Take, for example, the National Education Association. After reading an article published in NEA Today last week, I am certain that Senior Policy Analyst Barbara Kapinus and I are seeing two very different versions of the Common Core standards. In her version, Kapinus explains that implementation of the standards would encourage ?real world? over ?knowledge based? learning.

?Rather than reading drills, we'll ask students to apply reading skills in a broader,

...

William Shakespeare penned the famous line in Henry the Sixth: ?The first thing we do, let's kill all the lawyers,? setting off a wave of lawyer jokes that continues 400 years later.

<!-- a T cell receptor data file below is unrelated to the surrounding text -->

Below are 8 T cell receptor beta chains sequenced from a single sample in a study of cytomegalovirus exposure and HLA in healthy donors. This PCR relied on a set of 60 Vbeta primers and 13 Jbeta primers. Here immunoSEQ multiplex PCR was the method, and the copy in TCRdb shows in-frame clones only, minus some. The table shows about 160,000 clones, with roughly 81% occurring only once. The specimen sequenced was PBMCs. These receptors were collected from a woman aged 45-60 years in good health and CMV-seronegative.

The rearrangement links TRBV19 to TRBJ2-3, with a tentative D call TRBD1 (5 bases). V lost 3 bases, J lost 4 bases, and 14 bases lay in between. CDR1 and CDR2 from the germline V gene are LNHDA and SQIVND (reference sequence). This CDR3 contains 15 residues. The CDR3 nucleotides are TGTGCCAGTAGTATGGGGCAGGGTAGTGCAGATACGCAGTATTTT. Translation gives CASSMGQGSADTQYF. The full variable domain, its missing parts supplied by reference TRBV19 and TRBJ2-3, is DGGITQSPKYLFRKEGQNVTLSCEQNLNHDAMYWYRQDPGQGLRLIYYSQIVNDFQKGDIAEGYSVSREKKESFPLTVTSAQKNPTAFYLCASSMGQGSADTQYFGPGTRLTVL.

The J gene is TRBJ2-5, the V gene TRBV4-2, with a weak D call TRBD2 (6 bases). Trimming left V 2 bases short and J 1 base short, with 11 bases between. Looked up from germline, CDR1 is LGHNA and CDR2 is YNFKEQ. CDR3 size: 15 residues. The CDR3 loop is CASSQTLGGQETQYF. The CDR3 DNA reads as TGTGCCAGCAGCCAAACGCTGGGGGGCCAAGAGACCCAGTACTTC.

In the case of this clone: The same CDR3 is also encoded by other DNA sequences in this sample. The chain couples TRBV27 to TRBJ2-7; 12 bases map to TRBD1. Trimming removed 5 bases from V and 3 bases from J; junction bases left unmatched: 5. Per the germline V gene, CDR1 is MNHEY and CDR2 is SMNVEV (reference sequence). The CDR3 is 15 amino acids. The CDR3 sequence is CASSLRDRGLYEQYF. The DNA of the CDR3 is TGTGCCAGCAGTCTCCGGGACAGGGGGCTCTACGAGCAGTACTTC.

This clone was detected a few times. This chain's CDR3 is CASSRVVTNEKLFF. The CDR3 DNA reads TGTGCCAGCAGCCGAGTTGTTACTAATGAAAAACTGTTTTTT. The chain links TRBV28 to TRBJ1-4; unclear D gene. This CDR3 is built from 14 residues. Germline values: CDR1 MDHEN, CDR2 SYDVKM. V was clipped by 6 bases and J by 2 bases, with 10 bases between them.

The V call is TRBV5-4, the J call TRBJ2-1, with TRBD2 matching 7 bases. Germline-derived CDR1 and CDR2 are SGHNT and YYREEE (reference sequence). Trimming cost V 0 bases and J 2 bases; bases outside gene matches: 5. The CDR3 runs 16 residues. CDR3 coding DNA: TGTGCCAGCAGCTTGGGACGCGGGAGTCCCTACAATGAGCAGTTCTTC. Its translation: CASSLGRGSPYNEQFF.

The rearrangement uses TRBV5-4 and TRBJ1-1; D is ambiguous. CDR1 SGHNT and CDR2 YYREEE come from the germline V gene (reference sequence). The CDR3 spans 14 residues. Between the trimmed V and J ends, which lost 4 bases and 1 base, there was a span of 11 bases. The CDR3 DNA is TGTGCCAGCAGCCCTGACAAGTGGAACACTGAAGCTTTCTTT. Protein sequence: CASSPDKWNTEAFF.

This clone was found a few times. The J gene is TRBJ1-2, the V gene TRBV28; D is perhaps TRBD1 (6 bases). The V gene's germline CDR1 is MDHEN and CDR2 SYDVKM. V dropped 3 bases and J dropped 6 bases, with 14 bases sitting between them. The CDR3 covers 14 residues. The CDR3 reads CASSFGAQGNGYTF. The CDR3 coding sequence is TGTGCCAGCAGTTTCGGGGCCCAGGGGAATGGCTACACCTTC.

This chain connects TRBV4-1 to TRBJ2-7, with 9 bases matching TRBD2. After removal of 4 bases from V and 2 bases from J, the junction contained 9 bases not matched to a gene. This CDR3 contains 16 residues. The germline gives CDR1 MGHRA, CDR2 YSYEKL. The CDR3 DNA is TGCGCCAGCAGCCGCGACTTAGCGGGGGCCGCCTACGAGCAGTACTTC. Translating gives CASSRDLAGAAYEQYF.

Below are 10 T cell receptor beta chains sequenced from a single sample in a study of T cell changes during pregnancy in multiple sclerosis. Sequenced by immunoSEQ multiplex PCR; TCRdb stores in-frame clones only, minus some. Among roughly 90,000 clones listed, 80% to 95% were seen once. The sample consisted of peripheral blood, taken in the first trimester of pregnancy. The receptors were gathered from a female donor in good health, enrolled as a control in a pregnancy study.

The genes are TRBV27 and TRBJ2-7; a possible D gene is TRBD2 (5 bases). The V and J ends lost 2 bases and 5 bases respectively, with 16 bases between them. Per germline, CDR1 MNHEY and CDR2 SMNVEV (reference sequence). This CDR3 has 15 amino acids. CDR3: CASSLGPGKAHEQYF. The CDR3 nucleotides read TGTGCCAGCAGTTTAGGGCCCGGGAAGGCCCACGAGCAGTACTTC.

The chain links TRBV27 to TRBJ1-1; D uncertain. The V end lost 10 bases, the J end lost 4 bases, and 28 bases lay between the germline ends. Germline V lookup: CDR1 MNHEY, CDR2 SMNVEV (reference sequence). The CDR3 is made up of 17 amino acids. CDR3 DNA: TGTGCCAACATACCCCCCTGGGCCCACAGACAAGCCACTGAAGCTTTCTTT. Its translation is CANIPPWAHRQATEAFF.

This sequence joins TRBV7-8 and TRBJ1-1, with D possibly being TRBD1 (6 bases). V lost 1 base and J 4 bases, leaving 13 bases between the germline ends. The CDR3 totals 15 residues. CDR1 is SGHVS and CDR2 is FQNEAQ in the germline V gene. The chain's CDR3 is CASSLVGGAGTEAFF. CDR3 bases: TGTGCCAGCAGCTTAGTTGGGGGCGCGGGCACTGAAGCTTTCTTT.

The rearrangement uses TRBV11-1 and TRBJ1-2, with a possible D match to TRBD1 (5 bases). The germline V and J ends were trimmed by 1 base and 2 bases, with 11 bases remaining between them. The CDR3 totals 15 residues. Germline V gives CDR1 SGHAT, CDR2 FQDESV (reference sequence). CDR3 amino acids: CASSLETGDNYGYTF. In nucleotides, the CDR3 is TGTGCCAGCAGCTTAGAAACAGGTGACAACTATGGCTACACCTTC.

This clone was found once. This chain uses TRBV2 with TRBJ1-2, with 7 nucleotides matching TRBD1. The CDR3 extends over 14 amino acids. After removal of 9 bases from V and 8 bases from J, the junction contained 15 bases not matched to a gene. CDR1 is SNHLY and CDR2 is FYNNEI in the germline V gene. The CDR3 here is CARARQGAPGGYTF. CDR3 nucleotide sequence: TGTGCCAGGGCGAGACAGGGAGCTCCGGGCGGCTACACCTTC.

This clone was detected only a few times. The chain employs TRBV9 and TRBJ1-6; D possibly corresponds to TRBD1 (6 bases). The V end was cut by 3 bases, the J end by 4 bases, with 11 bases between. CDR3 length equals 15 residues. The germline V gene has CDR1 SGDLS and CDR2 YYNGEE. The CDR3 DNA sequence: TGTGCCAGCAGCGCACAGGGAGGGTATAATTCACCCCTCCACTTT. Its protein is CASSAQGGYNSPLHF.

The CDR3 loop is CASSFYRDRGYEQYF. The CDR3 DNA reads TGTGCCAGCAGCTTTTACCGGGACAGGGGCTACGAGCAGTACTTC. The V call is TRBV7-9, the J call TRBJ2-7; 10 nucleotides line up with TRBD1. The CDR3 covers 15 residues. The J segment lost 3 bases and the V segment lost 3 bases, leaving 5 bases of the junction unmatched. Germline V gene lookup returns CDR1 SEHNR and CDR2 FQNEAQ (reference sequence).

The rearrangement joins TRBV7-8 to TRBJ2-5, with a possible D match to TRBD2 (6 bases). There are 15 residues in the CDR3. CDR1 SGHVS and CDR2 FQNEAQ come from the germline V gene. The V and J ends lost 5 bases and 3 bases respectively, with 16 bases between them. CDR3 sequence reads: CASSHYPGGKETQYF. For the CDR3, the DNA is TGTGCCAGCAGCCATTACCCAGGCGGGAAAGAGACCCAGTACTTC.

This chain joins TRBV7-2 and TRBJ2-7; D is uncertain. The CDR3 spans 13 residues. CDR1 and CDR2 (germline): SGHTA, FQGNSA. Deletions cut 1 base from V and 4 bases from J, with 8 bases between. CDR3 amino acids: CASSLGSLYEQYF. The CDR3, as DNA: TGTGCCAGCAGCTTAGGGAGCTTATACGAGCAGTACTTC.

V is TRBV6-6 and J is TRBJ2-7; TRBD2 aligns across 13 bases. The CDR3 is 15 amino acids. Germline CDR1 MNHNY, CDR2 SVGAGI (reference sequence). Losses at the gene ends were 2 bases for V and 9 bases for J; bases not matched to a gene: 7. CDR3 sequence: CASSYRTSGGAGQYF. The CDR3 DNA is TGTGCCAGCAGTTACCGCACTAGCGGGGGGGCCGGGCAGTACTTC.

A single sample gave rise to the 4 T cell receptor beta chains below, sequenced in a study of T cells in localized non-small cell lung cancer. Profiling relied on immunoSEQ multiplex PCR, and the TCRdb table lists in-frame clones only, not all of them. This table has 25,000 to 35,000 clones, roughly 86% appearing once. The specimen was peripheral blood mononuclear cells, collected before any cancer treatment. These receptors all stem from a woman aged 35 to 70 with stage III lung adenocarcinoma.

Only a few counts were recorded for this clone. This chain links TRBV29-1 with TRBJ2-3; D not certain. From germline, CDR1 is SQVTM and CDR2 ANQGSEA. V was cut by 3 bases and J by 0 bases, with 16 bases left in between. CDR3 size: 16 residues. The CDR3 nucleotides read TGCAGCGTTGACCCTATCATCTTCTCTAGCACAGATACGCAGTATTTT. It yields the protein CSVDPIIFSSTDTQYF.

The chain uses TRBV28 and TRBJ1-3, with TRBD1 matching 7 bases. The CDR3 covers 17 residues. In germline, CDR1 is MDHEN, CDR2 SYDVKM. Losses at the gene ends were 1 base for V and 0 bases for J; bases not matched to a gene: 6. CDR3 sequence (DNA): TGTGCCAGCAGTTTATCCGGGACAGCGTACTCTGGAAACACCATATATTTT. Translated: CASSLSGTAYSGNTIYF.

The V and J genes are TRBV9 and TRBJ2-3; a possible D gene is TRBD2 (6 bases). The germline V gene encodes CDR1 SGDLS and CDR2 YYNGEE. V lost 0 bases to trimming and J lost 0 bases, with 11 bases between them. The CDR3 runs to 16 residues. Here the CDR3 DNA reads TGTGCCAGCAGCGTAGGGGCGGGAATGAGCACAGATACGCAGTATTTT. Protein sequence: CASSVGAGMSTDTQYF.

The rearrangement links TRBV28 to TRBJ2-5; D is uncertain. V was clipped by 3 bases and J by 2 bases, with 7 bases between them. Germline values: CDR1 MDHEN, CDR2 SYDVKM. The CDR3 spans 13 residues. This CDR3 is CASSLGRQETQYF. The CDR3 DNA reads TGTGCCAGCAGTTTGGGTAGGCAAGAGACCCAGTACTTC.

Had Shakespeare had the opportunity to witness the infighting and special interest politics of state textbook adoption processes, he might have found a better target for his ire.

According to the Tampa Tribune, Florida lawmakers have introduced a bill that includes, among other things, a provision that would change the state's textbook adoption process.

The [provision] would replace the state's formal review committees?which include lay citizens, teachers, teacher supervisors and a school board member?with a trio of subject-matter experts appointed by the state education commissioner.

School districts would appoint teachers and content supervisors to rate the practical usability of the texts recommended by the state's experts.